Lent: Pause, acknowledge, improve, act
March 26, 2019
A stained glass window at St. Anne Catholic Church in Houston depicts Jesus calling the apostles. Photo by James Ramos/Herald.
It is hard to believe that we are just about halfway through Lent.
For so many reasons, this has been a different kind of Lent for me. Usually, my heart and activities are focused on a spirit of return; after all, those are the first words we encounter on Ash Wednesday: “Return to me with your whole heart.” (Joel 2:12)
However, those were not the words that captured my attention this year. Instead, it was these lines from the prophet Joel that have stayed with me: “Let the bridegroom quit his room and the bride her chamber. Between the porch and the altar let the priests, the ministers of the Lord, weep, and say, “Spare, O Lord, your people, and make not your heritage a reproach.” (Joel 2:16-17)
Between the porch and the altar, make not your heritage a reproach. Between our entrance and our destination; from the moment when we first entered the Church, to where we receive the presence of God incarnate. Let us not disapprove of our heritage. Let us not look back and be disappointed.
And yet, we are. Many of us in this moment of abuse and shame feel disappointment with what has occurred. Truly this is a penitential season — one that will outlast Lent. It is a moment to pause and acknowledge our sins, but therein lies the beginning of the challenge.
Neither our heritage nor our identity is defined by the clerics who wear a collar. The mission was given us by Jesus Christ: To proclaim that the Kingdom of Heaven is at hand (Matthew 10); to bring glad tidings to the poor, liberty to the captives; sight to the blind, and freedom to the oppressed (Luke 4).
This is how we are to be defined. This is the work of which the prophet Joel speaks: “Let the bridegroom quit his room and the bride her chamber.”
We are called to leave our places of comfort so that we may manifest the love of God in our communities. To be fair, many of us do; we contribute and care for those around us to an extraordinary degree.
Though the world is often not what we wish it would be, it is — to a large extent — a remarkable place. We have advanced. We have solved problems that no one thought we could address. We have cared for one another much more often than we have neglected the needs of our sisters and brothers.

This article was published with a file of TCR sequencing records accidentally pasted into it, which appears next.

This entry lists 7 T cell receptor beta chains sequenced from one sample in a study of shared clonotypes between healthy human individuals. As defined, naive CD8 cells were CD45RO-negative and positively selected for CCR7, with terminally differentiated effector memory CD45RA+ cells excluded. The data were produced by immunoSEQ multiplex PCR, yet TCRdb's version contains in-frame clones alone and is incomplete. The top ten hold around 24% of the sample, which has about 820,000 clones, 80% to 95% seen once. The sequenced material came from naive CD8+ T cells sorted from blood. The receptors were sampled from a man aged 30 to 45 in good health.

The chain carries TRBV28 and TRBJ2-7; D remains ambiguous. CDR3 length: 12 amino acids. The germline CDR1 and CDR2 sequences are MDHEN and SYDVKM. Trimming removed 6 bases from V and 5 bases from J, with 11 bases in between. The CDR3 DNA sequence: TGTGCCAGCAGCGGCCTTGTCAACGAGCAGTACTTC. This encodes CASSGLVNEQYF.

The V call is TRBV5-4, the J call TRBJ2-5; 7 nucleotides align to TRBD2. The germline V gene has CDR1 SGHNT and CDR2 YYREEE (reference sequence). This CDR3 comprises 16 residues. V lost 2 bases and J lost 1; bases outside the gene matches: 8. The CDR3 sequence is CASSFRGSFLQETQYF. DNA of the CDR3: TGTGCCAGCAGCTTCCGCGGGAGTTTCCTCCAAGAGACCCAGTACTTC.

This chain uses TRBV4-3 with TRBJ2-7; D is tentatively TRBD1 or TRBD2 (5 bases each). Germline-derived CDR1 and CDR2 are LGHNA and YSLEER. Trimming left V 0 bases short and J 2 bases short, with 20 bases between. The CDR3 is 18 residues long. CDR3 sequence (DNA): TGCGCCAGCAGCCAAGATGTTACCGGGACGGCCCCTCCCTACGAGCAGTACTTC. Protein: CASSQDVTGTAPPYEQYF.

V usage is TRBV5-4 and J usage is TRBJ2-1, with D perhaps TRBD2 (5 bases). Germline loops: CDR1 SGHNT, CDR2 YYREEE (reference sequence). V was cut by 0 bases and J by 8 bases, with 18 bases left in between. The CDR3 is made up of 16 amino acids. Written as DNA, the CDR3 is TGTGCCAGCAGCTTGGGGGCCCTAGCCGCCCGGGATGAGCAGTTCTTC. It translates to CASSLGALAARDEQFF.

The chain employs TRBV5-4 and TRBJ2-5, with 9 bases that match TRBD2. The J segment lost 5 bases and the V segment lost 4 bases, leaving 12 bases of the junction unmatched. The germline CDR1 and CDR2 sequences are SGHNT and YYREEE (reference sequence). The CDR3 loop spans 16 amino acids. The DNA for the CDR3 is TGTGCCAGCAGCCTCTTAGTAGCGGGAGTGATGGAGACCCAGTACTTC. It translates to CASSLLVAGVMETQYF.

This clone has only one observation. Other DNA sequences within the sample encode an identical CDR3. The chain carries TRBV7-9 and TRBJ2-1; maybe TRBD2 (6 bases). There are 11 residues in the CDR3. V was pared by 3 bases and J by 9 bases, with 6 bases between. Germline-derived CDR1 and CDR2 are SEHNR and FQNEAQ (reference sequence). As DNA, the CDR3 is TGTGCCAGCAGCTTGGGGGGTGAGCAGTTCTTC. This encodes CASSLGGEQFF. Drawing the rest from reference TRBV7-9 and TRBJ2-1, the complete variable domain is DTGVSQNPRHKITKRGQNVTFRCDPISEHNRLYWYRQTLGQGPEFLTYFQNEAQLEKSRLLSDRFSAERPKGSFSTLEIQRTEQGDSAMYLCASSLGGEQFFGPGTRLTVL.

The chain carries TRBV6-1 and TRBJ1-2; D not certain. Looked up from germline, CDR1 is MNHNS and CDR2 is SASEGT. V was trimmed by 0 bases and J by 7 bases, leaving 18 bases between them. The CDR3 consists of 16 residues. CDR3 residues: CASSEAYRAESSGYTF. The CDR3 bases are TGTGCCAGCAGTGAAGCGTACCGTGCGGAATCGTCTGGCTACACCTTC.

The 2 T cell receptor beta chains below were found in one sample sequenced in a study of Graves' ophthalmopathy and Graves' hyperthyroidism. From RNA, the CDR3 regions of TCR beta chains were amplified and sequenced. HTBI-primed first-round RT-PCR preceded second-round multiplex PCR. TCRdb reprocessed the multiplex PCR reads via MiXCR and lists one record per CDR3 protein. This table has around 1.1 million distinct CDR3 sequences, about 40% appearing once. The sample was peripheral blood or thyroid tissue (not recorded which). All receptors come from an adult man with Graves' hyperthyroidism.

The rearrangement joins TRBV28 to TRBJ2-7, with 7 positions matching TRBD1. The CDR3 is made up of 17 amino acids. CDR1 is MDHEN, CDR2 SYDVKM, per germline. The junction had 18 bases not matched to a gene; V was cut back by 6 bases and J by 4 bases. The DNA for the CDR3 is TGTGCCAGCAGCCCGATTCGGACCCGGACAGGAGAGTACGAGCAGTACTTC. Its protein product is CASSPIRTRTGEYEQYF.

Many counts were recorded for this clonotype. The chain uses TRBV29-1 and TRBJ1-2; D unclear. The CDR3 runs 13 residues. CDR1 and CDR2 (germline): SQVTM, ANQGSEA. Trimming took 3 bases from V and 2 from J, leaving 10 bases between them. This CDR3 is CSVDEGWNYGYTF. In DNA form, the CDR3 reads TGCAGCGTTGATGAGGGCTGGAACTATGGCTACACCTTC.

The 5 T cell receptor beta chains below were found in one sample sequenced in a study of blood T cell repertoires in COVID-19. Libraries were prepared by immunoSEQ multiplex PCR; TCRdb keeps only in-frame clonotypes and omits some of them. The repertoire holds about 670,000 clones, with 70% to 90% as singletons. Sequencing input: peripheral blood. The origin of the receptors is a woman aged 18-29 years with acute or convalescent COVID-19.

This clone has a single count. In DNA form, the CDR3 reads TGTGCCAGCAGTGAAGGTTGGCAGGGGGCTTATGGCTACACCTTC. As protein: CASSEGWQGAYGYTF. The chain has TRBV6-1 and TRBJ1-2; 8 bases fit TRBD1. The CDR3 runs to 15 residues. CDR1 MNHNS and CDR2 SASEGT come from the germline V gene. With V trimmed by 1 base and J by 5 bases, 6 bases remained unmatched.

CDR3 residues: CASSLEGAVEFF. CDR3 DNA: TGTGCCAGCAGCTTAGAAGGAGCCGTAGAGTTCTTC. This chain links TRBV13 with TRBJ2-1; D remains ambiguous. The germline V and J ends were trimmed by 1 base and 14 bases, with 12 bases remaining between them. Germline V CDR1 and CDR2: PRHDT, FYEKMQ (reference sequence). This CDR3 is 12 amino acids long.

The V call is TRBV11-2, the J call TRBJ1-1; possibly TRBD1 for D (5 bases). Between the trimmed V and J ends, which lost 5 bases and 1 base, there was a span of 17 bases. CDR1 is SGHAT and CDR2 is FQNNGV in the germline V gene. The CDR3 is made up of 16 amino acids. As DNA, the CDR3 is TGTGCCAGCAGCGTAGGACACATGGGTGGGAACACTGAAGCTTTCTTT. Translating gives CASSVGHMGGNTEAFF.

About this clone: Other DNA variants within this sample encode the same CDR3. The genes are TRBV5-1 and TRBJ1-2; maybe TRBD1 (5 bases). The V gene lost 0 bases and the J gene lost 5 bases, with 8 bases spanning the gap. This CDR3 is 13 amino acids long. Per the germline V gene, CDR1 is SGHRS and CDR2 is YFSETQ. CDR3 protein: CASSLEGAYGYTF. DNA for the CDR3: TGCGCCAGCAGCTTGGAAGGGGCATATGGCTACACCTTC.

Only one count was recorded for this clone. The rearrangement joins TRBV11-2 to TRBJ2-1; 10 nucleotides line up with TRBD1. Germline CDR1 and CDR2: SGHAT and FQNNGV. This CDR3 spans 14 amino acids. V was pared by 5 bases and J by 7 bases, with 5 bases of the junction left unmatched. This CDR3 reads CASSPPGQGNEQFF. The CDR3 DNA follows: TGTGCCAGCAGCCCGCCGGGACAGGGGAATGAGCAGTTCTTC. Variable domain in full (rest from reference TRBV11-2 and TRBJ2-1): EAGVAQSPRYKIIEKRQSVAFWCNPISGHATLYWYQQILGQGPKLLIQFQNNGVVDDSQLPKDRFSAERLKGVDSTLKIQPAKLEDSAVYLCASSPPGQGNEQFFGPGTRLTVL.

Yet, we are increasingly also more aware, and with that comes an increased responsibility to act. This is the difficulty of our life with God, for it is a relationship that demands constant improvement. Not because we are obligated to do so, but because — if it is authentic and based on love — we want to do so.
Thus, Lent is not merely a season of mourning or sorrow; those words are too simplistic to capture the complexity of who we are today. Rather, this is a season of awareness — not only of what we have and have not done, but of our heritage that must give way to a renewed culture. Because our heritage is only disappointing if we keep living it today as we did then. However, if our heritage forms the foundation for a culture that reflects the responsibilities that come with increased awareness, then may we hold our heads high as we stand before God and one another.
In his book, “Culture-Making,” Andy Crouch defines culture as “what we make of the world. It is the name for our relentless, restless human effort to take the world as it is given to us and make it something else. Thus, it is never a solitary affair.”
Rather than retreat into our churches, this moment in time seems to demand that we go outside of them in service of the mission we have received. Too often we are asked how we can support our Church, but more and more, I am asking how we can better support the communities where our churches dwell. What culture will we create that is both rooted in our tradition and stems from the mission given to us by Jesus?
As this is the first of two articles, I hope to outline some specific ideas in the next issue. These are ideas that matter to our local communities, but often get overlooked.
In the meantime, I hope this can be a season of increased awareness as well as courage. Only in community will we be able to address the complexity of our day. May our community rise up in service of God and our neighbor.
Father Chris Valka, CSB, is the chaplain and director of Campus Ministry at the University of St. Thomas.